"What you’re basically saying to a small business is ‘let us help you grow, because by understanding your business you can grow’" says Simon. The bank’s aim is that customers will grow, stay with Barclays , bringing in increased deposits and fees.
For individuals, there is the Smart Spend programme, which aims to reduce items such as utility bills by comparing what is paid by people of similar demographics.
"The average customer that’s done that [changed fuel bill] and we have a few hundred a month that go through that process, have saved an average of £260 a year," said Simon.
The product can also do things like giving customers money back on things they want, such as holidays booked through Expedia.
Simon said that people says "I want the bank to help me make sensible decisions about my life and my money. I don’t want my bank throwing stuff at me, i.e. making me impulse purchase," and this is what these products aim to do.
Barclays has also become the only bank to to sign up as an idap provider of identity for the Government, as part of the .gov.verify programme.
It is fairly obvious then that even the most prominent fintech firms would not yet have the capacity to do the all this, at the scale an institution like Barclays can. However, just three years ago, Barclays did not have the capacity either.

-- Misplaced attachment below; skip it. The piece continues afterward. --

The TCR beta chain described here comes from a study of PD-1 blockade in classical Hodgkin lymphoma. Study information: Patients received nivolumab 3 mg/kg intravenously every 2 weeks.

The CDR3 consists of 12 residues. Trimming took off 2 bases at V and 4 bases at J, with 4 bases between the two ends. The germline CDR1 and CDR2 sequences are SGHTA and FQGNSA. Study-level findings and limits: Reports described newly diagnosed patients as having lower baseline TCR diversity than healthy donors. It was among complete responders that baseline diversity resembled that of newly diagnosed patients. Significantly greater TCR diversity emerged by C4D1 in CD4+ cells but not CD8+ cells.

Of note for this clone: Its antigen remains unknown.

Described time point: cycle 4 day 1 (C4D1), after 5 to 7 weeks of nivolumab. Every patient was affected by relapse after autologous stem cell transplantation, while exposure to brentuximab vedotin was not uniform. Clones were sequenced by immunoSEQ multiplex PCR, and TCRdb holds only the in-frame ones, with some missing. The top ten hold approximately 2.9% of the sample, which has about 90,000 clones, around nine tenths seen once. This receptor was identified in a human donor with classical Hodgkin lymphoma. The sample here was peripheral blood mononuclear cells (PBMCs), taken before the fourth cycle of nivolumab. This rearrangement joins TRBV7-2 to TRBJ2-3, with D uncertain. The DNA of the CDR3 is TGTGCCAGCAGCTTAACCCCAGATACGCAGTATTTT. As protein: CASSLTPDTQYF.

Simon said that historically the firm would have had to use a huge Oracle database, and "to process across all our small business customers on a daily bases it’s about six weeks work of processing data."
Six weeks is hardly useful for a small business under daily pressure to survive and trying to grow.
Things have changed now though, Simon explains, thanks to the increased processing speed, and reduced cost of a Hadoop stack.
"What we have done to do this now is we’ve started to implement 2m rows of data here. So that six week query in terms of why do this now versus why we couldn’t do this three years ago, we can now generate those insights for customers in about 21 minutes. We can run that overnight. Can tell something relevant to the customer every day."
It is a significant time shift that turns the data from something the bank holds onto, to something that can be of genuine use to a customer.